The extremely popular American television series "Lost", originally airing on the American Broadcasting Company (ABC) consisted of six seasons. It is a drama series that follows closely the lives of various individuals, though mostly the survivors of a plane crash that was flying between Sydney, Australia and Los Angeles, California. The setting for this series, a beautiful island with gorgeous beach fronts adds a great deal to the story of this series.
The worlds top 6 beaches.
1) Copacabana Beach, Rio De Janeiro, Brazil.
* A borough located in the city of Rio De Janeiro, famous for its 2.5 miles of gorgeous beach. The area was originally called Sacopenapa, until the 18th century. It adapted it's new name after the construction of a chapel that holds a replica of the Virgin of Copacabana, the patron saint of Bolivia. Copacabana starts at Princesa Isabel Avenue and ends at Posto Seis near the Forte de Copacabana. There are 63 hotels and 10 hostels in Copacabana.
2) Waikiki, Hawaii.
* Waikiki is an area of Honolulu on the south shore of island Oahu, Hawaii. It is one of the most well-known beaches in the entire world. The beach is considered the center of the tourist industry in Hawaii, with countless hotels and high-rise resorts. It even has historic hotels dating back to the early 20th century.
3) Cancun, Mexico.
* Known for its gorgeous light blue water, Cancun is a coastal city in Mexico's easternmost state, Quintana Roo. It is a world-renowned tourist resort.
4) Surfer's Paradise, Australia.
* Surfers Paradise is a suburb on the Gold Coast in Queensland. Common name is "Surfers". It is known for its many high-rise apartment buildings and gorgeous wide surf beach.
5) Negril, Jamaica.
* Negril is a large beach resort located across parts of two Jamaican parishes, Westmoreland and Hanover.
6) South Beach, Florida.
* South Beach is a section of Miami Beach, Florida that encompasses the southernmost 23 blocks of an island separating the Atlantic Ocean and Biscayne Bay. The 1926 hurricane destroyed much of the area, but tourism continues to soar.
Sunscreen; protection from dangerous sun rays.
This can be argued, but studies have shown that the best sunscreen available is "La Roche-Posay Anthelios XL Lait SPF". Why is it considered the best? This sunscreen contains a chemical called "Mexoryl", well known around the world to protect skin from wrinkle-causing UVA rays. Most other sunscreens simply protect from UVB rays. How good is it? According to Dr. Vincent DeLeo, chairman of dermatology at Columbia University, "It produces a product which gives us almost perfect protection against sunshine". This product can generally be found for $20 - $30 USD on average.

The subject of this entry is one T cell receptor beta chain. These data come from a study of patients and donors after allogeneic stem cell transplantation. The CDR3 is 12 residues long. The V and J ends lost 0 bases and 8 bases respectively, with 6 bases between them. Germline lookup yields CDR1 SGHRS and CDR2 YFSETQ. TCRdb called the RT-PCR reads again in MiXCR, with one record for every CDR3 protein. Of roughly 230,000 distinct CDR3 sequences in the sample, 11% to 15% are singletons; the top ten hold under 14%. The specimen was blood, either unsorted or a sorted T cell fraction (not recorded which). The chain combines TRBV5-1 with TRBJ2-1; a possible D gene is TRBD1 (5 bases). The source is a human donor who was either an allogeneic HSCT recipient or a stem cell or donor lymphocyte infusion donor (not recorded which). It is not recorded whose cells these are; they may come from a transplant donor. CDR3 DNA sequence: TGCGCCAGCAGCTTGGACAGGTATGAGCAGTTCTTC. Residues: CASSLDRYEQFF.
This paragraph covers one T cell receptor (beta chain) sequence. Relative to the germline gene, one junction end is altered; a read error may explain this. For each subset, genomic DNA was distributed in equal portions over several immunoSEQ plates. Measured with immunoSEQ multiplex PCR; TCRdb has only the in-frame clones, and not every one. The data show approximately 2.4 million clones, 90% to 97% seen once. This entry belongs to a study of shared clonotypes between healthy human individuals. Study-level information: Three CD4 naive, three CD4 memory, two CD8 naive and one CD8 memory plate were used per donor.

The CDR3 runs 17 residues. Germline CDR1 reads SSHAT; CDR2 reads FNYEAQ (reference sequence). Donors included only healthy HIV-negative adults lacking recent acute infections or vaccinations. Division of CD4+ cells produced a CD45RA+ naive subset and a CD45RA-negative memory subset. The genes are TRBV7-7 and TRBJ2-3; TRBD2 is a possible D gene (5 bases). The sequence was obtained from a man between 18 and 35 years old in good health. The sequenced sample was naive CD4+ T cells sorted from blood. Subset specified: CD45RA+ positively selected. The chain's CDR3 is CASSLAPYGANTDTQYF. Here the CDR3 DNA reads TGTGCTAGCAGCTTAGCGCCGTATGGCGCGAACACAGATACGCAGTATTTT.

Safety tips for visiting the beach, and hot climates.
Other than sunscreen, and equally if not more important is hydration. Hydration isn't drinking a gallon of water and then going out in the sun thinking you are "good to go". Hydration is actually a process that can't be forced by drinking large amounts of water in a short amount of time. To properly hydrate the body takes several days of drinking large amounts of water. In order to withstand the heat of certain locations, it is vital to prepare before attempting to go out in these environments. The best practice to ensure proper hydration and avoiding heat stroke is to check your urine. If it's yellow, you need to drink more water. If it's dark yellow, do NOT
stay out in the heat, or you might find yourself touring the local hospital if you're lucky enough to be noticed and transported to one. Even in the mornings, if you are properly hydrated, your urine should be clear to almost-clear.
Dangerous marine life.
It is advisable to do research on potentially life threatening marine life (Jellyfish in particular) for locations that you are thinking about touring. Even if you don't plan on swimming in the water, this is still a good practice, as you can simply step on a wet tentacle that has washed up and still be poisioned.
Swim during daylight hours only.
It is highly advisable not to enter the water at night, due to various different things. You can be carried out by the sea in the blink of an eye due to dangerous undercurrent that you can't visibly see (even in the daytime). If you are ever being sucked outward away from the shoreline, try not to panic. Just remember to swim parallel to the shoreline and not directly into shore. This will be your only chance at escaping the deadly currents from taking you out and under. Another good reason not to swim at night is because that is when sharks travel closer to the beach to feed.